Peyman was found to be keeping troves of classified documents at home; the authorities also seized USB sticks and other electronic equipment. So successful was the surveillance that the brothers had no inkling they were about to be unmasked, though Payam tried to dispose of a hard drive immediately before being arrested. The escape plans to Canada went unused. “The material they’re thought to have given the Russians is incredibly sensitive,” noted Magnus Ranstorp, a strategic advisor at the Center for Societal Security at Swedish Defence University. “And handing over SÄPO’s staff directory is, on its own, a very serious matter. It’s like handing the Russians a list of whom they should target for recruitment.”


What role Iran played in the case is not yet publicly known. But, said Per Thunholm, a senior advisor at the Swedish Defense University who specializes in intelligence studies, “it’s well known that Iran and Russia cooperate. And intelligence is a team sport. When it comes to intelligence operations, even the United States relies on friends.” When the Iranians broke CIA covert communications, for instance, they passed that information on to the Chinese, and the members of the Five Eyes—of which the United States and Britain are a part—share most aspects of intelligence.

In the past, Thunholm pointed out, Swedish intelligence agencies refrained from hiring people born in hostile countries out of concern that such officers could be vulnerable to recruitment by their home country or allies of their home country. Several other countries in the region still maintain that policy, but in recent years Sweden has softened its approach. That poses an indisputable risk. “It’s not that people who were born in other countries are less trustworthy,” Thunholm said. “But there’s a risk that they’re more vulnerable to recruitment attempts—for example, through pressure on their families in the home country.”

While it’s possible Russia used the Kia brothers’ background to identify them as targets for recruitment, the two men, however, seem to have been motivated by greed—the driving force for moles from entirely homegrown backgrounds too.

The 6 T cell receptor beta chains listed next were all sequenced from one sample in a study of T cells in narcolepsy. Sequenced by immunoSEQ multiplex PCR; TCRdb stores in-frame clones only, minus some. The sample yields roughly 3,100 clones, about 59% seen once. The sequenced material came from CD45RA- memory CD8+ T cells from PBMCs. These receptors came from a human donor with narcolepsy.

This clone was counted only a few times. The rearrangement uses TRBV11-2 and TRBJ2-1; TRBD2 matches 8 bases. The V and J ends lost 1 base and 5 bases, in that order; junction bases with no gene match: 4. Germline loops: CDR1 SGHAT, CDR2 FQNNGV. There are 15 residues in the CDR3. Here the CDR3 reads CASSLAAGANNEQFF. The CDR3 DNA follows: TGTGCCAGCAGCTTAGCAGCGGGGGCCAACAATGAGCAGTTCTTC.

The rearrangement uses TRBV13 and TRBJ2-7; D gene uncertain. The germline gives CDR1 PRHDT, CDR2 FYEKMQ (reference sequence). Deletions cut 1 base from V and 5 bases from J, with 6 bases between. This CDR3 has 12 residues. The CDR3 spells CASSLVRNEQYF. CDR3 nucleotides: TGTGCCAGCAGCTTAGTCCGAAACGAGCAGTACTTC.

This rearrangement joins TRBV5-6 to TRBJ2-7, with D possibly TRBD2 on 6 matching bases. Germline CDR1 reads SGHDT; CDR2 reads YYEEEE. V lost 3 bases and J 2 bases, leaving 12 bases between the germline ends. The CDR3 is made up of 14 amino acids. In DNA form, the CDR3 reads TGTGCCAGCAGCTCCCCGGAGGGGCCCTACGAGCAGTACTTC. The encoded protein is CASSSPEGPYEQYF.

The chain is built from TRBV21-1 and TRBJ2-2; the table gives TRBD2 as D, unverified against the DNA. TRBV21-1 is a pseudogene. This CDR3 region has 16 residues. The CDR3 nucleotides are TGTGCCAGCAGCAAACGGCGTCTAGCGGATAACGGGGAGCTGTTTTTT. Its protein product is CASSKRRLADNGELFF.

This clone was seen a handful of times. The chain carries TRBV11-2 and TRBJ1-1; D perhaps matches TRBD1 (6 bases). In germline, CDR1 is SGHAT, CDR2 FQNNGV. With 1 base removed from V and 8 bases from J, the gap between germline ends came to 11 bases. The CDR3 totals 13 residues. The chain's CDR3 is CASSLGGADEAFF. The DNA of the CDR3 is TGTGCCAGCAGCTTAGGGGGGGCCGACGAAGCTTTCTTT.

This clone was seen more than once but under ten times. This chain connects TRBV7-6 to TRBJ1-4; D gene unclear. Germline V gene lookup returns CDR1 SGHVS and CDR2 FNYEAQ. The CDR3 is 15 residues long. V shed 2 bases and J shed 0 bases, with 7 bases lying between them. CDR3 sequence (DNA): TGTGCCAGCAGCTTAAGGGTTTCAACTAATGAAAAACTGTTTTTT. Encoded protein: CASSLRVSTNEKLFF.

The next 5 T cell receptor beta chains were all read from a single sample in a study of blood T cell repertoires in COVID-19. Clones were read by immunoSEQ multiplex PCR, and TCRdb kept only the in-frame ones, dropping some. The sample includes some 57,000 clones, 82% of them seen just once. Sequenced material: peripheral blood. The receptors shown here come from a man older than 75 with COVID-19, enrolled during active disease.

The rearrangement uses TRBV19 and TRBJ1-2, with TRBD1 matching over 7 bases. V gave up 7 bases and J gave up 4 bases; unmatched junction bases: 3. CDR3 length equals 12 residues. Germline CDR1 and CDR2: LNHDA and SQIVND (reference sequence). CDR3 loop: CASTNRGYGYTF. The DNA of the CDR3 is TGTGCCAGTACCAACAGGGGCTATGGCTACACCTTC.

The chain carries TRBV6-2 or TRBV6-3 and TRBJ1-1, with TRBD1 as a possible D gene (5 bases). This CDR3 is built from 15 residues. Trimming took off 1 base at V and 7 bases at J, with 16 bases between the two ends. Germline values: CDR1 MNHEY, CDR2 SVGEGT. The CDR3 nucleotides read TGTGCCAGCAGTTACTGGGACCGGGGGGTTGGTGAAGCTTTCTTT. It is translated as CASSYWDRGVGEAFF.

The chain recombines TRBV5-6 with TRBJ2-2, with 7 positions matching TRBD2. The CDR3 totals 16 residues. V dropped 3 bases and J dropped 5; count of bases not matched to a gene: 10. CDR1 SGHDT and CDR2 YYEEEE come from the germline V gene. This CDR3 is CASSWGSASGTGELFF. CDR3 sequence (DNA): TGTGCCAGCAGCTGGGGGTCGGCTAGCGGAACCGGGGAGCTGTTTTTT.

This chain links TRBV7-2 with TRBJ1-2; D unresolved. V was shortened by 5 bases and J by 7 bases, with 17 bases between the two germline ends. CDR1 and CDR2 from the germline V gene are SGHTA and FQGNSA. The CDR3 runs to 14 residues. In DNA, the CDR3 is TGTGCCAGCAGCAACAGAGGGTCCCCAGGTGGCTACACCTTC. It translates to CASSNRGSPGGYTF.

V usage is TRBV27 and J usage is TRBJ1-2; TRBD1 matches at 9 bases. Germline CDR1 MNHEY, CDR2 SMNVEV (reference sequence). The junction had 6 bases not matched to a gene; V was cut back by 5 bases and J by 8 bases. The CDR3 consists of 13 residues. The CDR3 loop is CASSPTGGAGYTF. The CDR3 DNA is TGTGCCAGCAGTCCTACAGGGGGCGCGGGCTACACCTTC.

Yet the case is a wake-up call, demonstrating how innovatively Russian intelligence agencies still recruit. The fact that European countries today are home to a far larger number of foreign-born residents than just a couple of decades ago gives Russia (and China) access to a larger recruitment pool, especially since these residents’ countries of origin may have close links with Russia. “José Assis Giammaria,” the alleged GRU officer arrested in Norway, was working at a local university as an academic focusing on gray-zone aggression—a perfect platform from which to reach out to a whole range of people in Norway and beyond under the guise of academic interest.

But the converse of this problem is that it’s exactly those communities that often have the cultural background and language skills most needed for effective intelligence work. German Americans, for example, aided U.S. intelligence during World War II, and Israel taps into the skills of countless foreign nationals who take Israeli citizenship.

How, exactly, to handle foreign-born potential recruits is a long-standing debate in U.S. intelligence, where Chinese Americans often face problems passing security clearances for sensitive roles—issues that some argue have more to do with prejudice than with the actual dangers. While former CIA officer Jerry Chun Shing Lee—a naturalized U.S. citizen—was initially blamed for compromising U.S. assets in China, and was sentenced to 19 years in prison after pleading guilty to spying for China, the Agency’s mass losses in Iran and China appear to have been caused by the agency’s own carelessness online.

“There’s no such thing as 100 percent security,” Thunholm said. “And not recruiting Russians, Chinese, and Iranians would also be a risk. They have skills and contacts we need. But you do have to be aware of the risks.”

The Kia brothers face up to 25 years in prison. Despite the overwhelming evidence against them, they deny the charges. Ahead of their trial, many Swedes think back to Stig Bergling, the military officer who had been serving in SÄPO and, in 1979, caused Sweden’s heretofore biggest espionage scandal when he was arrested for spying for the Soviets. Bergling was given a long prison sentence but escaped during a conjugal visit and made his way to Moscow, a well-trodden path by moles in the West. Judging from the Kias’ Canada plans, they had planned to flee Sweden, but not for Russia. Now they’re most likely headed to prison.

Elisabeth Braw is a columnist at Foreign Policy and a fellow at the American Enterprise Institute, where she focuses on defense against emerging national security challenges, such as hybrid and gray-zone threats. She is also a member of the U.K. National Preparedness Commission. Twitter: @elisabethbraw